Robinson, and Mallikarjun Chadalapaka for their contributions to this

14.  References

14.1.  Normative References

   [RFC1833]  Srinivasan, R., "Binding Protocols for ONC RPC Version 2",
              RFC 1833, August 1995.

   [RFC2203]  Eisler, M., Chiu, A., and L. Ling, "RPCSEC_GSS Protocol
              Specification", RFC 2203, September 1997.

   [RFC2119]  Bradner, S., "Key words for use in RFCs to Indicate
              Requirement Levels", BCP 14, RFC 2119, March 1997.

   [RFC4506]  Eisler, M., Ed., "XDR: External Data Representation
              Standard", STD 67, RFC 4506, May 2006.

   [RFC5042]  Pinkerton, J. and E. Deleganes, "Direct Data Placement
              Protocol (DDP) / Remote Direct Memory Access Protocol
              (RDMAP) Security", RFC 5042, October 2007.

   [RFC5056]  Williams, N., "On the Use of Channel Bindings to Secure
              Channels", RFC 5056, November 2007.

   [RFC5403]  Eisler, M., "RPCSEC_GSS Version 2", RFC 5403, February

   [RFC5531]  Thurlow, R., "RPC: Remote Procedure Call Protocol
              Specification Version 2", RFC 5531, May 2009.

   [RFC5660]  Williams, N., "IPsec Channels: Connection Latching", RFC
              5660, October 2009.

   [RFC5665]  Eisler, M., "IANA Considerations for Remote Procedure Call
              (RPC) Network Identifiers and Universal Address Formats",
              RFC 5665, January 2010.

14.2.  Informative References

   [RFC1094]  Sun Microsystems, "NFS: Network File System Protocol
              specification", RFC 1094, March 1989.

   [RFC1813]  Callaghan, B., Pawlowski, B., and P. Staubach, "NFS
              Version 3 Protocol Specification", RFC 1813, June 1995.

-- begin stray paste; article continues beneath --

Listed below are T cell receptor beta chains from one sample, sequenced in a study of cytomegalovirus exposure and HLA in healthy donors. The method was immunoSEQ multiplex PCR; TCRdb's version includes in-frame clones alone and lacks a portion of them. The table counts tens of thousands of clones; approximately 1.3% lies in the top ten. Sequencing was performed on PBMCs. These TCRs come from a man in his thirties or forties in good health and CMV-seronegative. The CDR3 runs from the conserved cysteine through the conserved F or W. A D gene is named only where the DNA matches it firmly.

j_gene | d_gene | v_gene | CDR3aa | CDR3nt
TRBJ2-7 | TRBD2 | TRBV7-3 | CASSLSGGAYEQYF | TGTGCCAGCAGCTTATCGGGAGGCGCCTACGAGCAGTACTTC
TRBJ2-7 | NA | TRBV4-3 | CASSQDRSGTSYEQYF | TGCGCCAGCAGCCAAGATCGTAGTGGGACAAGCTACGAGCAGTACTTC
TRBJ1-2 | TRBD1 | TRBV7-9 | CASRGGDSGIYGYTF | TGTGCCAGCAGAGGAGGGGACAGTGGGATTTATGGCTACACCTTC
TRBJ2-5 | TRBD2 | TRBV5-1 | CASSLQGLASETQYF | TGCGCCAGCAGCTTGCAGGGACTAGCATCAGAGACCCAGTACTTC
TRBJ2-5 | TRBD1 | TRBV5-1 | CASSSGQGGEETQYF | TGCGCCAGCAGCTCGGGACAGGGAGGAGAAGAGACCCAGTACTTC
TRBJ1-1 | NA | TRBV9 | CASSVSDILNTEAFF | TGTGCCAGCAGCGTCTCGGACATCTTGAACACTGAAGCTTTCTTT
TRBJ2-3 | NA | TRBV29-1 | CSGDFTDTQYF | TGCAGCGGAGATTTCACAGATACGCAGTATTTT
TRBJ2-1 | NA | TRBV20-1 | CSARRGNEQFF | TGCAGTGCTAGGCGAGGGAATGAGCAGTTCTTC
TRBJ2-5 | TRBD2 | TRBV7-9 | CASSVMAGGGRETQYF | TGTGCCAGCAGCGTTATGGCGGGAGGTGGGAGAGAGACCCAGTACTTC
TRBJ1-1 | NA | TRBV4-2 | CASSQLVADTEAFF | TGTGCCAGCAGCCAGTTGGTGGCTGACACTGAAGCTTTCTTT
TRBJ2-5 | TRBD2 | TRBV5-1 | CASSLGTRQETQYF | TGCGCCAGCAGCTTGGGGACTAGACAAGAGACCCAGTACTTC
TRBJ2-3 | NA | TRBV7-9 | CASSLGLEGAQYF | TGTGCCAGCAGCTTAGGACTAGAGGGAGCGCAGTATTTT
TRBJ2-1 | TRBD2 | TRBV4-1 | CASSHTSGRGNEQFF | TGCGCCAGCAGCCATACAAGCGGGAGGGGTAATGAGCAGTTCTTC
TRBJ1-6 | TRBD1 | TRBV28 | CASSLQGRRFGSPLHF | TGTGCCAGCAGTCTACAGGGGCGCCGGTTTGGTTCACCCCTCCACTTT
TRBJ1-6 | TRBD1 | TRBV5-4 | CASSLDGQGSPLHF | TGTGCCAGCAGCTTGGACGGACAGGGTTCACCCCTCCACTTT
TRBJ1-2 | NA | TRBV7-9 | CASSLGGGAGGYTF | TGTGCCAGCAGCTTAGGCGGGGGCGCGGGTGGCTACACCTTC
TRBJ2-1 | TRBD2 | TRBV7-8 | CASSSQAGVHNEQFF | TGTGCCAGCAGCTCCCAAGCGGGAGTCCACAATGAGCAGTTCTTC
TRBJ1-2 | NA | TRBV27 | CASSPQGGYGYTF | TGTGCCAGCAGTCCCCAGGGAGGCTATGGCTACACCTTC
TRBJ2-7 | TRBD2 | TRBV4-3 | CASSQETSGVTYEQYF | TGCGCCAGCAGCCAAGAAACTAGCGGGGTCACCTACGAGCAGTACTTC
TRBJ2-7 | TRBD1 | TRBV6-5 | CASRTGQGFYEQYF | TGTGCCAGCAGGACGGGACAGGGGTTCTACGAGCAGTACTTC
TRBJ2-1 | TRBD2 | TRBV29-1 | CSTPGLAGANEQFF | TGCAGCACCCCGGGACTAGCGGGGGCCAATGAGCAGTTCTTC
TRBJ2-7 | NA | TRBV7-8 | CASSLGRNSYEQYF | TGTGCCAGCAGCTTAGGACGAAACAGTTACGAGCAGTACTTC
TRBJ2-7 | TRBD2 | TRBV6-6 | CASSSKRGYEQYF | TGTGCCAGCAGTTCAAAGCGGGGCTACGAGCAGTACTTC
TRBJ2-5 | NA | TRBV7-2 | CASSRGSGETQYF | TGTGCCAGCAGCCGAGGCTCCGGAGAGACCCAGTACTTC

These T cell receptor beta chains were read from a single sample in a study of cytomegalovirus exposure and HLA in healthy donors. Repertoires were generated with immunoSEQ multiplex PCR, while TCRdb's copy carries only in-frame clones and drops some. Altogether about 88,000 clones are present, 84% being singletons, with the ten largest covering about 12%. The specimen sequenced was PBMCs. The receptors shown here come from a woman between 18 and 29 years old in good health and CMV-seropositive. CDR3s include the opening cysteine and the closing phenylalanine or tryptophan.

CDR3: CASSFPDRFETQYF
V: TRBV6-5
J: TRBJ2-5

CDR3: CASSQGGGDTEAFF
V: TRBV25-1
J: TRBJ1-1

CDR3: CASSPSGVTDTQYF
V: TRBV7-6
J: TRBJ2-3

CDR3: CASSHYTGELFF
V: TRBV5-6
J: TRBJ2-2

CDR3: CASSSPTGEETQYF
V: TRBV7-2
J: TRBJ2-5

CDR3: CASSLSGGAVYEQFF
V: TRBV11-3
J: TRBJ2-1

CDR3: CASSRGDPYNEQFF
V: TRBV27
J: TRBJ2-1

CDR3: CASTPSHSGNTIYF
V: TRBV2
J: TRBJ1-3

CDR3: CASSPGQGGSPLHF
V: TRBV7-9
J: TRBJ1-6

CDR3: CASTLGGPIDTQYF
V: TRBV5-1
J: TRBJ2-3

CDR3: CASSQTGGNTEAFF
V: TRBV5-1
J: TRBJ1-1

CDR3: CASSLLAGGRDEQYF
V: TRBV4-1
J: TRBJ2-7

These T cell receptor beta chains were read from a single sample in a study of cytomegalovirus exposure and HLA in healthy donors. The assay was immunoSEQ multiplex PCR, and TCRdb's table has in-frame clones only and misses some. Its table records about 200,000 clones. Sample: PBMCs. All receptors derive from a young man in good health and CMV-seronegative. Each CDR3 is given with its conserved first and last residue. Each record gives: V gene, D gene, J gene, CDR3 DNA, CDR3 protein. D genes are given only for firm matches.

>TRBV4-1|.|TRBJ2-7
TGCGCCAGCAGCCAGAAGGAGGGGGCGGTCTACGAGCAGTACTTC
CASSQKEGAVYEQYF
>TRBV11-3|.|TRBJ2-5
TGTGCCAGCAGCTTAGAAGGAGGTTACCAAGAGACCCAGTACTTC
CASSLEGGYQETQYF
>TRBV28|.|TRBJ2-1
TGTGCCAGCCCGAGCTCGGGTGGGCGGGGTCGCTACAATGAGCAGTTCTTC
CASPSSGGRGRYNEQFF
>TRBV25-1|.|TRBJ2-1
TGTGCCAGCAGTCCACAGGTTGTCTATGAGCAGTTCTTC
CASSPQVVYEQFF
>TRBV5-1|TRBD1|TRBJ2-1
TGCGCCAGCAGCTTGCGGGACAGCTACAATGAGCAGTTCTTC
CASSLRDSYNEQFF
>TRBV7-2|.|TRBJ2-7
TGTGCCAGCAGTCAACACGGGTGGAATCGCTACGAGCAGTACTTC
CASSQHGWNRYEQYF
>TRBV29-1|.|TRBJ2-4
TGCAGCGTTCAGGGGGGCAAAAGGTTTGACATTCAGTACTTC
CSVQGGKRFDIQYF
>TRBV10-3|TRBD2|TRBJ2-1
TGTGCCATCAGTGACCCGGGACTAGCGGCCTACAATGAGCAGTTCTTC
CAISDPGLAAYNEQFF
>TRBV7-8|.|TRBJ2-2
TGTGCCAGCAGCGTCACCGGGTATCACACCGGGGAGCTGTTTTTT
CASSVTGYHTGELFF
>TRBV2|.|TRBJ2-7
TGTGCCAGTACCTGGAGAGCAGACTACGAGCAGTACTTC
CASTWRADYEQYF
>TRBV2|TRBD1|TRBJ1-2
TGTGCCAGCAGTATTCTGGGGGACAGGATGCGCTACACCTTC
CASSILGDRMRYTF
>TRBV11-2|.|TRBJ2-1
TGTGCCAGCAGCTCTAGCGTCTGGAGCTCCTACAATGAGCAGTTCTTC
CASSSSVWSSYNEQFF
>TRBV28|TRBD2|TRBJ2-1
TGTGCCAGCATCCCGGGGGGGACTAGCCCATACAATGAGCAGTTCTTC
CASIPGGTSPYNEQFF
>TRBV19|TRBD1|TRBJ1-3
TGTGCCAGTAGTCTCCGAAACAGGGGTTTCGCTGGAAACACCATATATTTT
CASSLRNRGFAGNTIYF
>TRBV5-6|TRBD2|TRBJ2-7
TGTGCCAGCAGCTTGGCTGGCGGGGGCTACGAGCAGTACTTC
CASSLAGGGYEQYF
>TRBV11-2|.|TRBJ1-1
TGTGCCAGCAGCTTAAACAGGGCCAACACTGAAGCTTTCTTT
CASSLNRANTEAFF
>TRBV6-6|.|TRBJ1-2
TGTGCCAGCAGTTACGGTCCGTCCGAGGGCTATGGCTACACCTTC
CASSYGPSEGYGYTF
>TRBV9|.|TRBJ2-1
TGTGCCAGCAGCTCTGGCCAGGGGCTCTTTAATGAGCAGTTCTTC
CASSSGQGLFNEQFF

[RFC3530]  Shepler, S., Callaghan, B., Robinson, D., Thurlow, R.,
              Beame, C., Eisler, M., and D. Noveck, "Network File System
              (NFS) version 4 Protocol", RFC 3530, April 2003.

   [RFC5040]  Recio, R., Metzler, B., Culley, P., Hilland, J., and D.
              Garcia, "A Remote Direct Memory Access Protocol
              Specification", RFC 5040, October 2007.

   [RFC5041]  Shah, H., Pinkerton, J., Recio, R., and P. Culley, "Direct
              Data Placement over Reliable Transports", RFC 5041,
              October 2007.

   [RFC5532]  Talpey, T. and C. Juszczak, "Network File System (NFS)
              Remote Direct Memory Access (RDMA) Problem Statement", RFC
              5532, May 2009.

   [RFC5661]  Shepler, S., Ed., Eisler, M., Ed., and D. Noveck, Ed.,
              "Network File System Version 4 Minor Version 1 Protocol",
              RFC 5661, January 2010.

   [RFC5667]  Talpey, T. and B. Callaghan, "Network File System (NFS)
              Direct Data Placement", RFC 5667, January 2010.

   [IB]       InfiniBand Trade Association, InfiniBand Architecture
              Specifications, available from

   [IBPORT]   InfiniBand Trade Association, "IP Addressing Annex",
              available from http://www.infinibandta.org.

Authors' Addresses

   Tom Talpey
   170 Whitman St.
   Stow, MA 01775 USA

   EMail: tmtalpey@gmail.com

   Brent Callaghan
   Apple Computer, Inc.
   MS: 302-4K
   2 Infinite Loop
   Cupertino, CA 95014 USA

   EMail: brentc@apple.com